Porsche 911 GT3 RS: the race car for the circuit and everyday driving
Search Driven for for sale
New Zealand. Porsche has once again broken down the barrier between sports cars and race cars. The 911 GT3 RS is loaded with the maximum amount of motorsport technology that is currently possible in a street-legal 911, a car that is also suitable for everyday driving.
Extensive modifications to the drivetrain, aerodynamics and lightweight design enhance performance even more than in the 911 GT3. With a lap time of 7 min 20 secs, the new 911 GT3 RS even beats the lap time of the iconic Carrera GT which holds a 7 min 29 secs time for the North Loop of the Nürburgring.
Motorsport expertise is the reason for this superior performance. The 911 GT3 RS is powered by a four-litre six-cylinder engine with 368 kW (500 hp) of power and 480 Nm of torque, combined with a specially developed PDK transmission. The engine, which has the largest displacement and most power of any naturally aspirated engine with direct fuel injection in the 911 family, accelerates the high-performance sports car from zero to 100 km/h in 3.3 seconds and to 200 km/h in 10.9 seconds. Its combined NEDC fuel consumption is 12.7 l/100 km.
Functions such as declutching by "paddle neutral" – which is comparable to pressing the clutch with a conventional manual gearbox – and speed limiting by the Pit Speed button have been customised for motorsport use. They give drivers more freedom in terms of driving dynamics, while also providing them with more assistance when driving on a circuit.
The 911 GT3 RS is a masterpiece of intelligent lightweight design. For the first time, the roof is made of magnesium; carbon fibre is used for the engine and luggage compartment lids, and other lightweight components are made of alternative materials. This makes the RS model around 10 kg lighter than the 911 GT3. In addition, the lightweight roof lowers the sports car's centre of gravity which improves its excellent lateral dynamics. The body comes from the 911 Turbo, and it signifies its status as nearly a race car driving machine with its RS-specific aerodynamic add-on items. The front spoiler lip, which extends nearly to the road, and the large rear wing reinforce the dominant look.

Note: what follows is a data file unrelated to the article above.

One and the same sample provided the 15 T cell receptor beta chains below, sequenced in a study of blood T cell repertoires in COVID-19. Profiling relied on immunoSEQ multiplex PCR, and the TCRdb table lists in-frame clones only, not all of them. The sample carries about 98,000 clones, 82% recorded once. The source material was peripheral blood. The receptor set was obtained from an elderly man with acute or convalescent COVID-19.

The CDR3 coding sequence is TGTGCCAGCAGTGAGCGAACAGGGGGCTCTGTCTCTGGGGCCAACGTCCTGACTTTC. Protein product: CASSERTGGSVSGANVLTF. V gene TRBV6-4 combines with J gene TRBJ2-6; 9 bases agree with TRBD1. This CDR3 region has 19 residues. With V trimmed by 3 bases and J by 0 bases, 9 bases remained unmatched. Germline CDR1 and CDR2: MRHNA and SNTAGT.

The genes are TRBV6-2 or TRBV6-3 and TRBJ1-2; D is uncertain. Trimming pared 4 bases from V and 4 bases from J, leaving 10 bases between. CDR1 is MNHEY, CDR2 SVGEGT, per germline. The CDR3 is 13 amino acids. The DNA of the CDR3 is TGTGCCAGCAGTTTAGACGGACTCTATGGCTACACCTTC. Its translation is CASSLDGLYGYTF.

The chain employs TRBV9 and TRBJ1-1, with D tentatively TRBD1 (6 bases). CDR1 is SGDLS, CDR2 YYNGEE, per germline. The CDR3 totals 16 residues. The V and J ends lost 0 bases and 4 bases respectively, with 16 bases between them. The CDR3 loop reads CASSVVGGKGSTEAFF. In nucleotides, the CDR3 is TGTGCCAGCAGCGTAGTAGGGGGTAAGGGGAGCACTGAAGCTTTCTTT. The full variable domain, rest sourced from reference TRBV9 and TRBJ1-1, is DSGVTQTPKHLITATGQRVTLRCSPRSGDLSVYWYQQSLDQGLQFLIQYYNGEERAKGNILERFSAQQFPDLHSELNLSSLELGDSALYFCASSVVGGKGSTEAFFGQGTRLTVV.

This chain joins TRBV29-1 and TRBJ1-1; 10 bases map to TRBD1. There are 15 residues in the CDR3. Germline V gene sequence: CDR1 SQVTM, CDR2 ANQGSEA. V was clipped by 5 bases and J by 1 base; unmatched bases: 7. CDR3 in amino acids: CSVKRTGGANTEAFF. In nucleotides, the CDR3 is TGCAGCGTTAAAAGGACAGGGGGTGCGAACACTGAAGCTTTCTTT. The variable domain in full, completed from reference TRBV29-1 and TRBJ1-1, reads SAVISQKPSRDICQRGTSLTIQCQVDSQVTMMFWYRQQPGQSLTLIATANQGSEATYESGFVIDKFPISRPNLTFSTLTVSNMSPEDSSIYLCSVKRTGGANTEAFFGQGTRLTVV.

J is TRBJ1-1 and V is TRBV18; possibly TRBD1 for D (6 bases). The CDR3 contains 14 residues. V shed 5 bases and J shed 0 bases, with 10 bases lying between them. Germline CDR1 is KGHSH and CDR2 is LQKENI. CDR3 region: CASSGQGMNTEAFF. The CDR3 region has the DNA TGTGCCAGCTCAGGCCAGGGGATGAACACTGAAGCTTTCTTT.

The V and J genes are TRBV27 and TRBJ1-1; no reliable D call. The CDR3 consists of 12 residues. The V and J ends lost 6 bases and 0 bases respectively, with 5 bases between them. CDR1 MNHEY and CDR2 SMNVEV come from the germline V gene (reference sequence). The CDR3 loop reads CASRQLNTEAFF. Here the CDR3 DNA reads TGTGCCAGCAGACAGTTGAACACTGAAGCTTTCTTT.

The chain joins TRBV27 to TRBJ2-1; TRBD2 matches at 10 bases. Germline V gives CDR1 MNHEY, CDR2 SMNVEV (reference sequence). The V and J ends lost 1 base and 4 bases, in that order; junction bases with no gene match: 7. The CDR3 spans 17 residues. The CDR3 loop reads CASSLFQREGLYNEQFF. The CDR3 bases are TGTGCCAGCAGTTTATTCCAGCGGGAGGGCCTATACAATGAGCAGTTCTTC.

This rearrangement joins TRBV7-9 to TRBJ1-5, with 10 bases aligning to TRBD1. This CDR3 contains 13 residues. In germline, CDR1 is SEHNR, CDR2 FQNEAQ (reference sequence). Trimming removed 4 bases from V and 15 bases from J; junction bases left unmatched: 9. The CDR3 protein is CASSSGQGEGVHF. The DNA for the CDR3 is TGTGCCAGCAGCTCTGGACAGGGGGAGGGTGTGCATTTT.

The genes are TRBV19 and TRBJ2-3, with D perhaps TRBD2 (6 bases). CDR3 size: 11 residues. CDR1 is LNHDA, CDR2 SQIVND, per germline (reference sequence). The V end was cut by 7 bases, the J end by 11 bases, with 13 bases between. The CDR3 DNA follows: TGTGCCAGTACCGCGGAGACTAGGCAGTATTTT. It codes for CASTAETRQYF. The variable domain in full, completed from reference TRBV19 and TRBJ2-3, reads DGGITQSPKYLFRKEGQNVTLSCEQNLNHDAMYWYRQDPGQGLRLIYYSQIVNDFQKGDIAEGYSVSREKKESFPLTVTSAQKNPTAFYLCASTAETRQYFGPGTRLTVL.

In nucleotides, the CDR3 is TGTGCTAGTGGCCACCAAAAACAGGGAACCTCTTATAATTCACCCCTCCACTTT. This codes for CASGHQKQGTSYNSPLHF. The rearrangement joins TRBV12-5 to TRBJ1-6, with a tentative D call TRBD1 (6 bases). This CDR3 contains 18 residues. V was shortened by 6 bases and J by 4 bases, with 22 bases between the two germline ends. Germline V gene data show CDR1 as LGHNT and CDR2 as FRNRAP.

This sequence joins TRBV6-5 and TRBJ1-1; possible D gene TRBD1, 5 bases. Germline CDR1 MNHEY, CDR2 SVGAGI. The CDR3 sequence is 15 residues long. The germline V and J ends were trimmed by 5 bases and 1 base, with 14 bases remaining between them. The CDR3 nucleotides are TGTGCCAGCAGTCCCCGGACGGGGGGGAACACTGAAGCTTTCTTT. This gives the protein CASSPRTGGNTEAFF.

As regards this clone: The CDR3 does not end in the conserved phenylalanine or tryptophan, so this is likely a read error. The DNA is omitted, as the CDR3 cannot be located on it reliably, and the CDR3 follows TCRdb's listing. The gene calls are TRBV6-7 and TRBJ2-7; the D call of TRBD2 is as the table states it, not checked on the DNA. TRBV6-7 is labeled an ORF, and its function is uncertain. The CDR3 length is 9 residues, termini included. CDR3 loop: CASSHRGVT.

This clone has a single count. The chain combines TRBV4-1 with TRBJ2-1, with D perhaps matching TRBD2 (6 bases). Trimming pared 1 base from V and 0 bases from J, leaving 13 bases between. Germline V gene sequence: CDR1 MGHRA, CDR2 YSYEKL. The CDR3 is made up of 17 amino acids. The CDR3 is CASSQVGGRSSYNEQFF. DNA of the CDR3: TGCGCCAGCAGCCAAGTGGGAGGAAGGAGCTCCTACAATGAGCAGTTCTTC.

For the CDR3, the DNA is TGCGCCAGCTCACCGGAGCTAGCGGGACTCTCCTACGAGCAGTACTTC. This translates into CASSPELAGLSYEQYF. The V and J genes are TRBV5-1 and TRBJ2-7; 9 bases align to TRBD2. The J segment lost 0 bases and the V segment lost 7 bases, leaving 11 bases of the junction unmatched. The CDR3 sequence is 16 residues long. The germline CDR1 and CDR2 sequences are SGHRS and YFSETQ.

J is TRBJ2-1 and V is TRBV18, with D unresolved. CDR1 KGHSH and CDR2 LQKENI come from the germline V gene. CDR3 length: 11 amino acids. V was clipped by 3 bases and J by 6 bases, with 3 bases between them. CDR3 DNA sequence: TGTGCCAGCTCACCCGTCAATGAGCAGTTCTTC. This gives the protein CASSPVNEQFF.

A 30 cm wide recess extends centrally over the CRFP bonnet and the magnesium roof. This feature is a stylistic reference to the recess on the luggage compartment lid of the classic 911 models with air-cooled engines, and today it identifies the two largest lightweight components in the 911 GT3 RS. Another characteristic is the unique front wheel arch air vents that extend into the upper section of the wings – just as in pure-bred motorsport cars. They increase downforce at the front axle.
The chassis of the 911 GT3 RS has been tuned for maximum driving dynamics and precision. Rear-axle steering and Porsche Torque Vectoring Plus with fully variable rear axle differential lock increase agility and dynamics, and the wider front and rear track widths enable even better roll stability than in the 911 GT3. In addition, the 911 GT3 RS comes with the widest tyres of any 911 model as standard. The results: even more agile turn-in characteristics and even higher cornering speeds.
The interior design of the 911 GT3 RS with Alcantara elements is based on the current 911 GT3. One key new feature is the full bucket seats, which are based on the carbon bucket seats of the 918 Spyder. Other standard features are the Club Sport Package with a boltedin roll cage behind the front seats, preparation for a battery master switch, and separately provided six-point safety harness for the driver and fire extinguisher with mounting bracket.
Orders are now being taken by the Official Porsche Centres of New Zealand for the 911 GT3 RS with deliveries beginning in the third quarter of the year.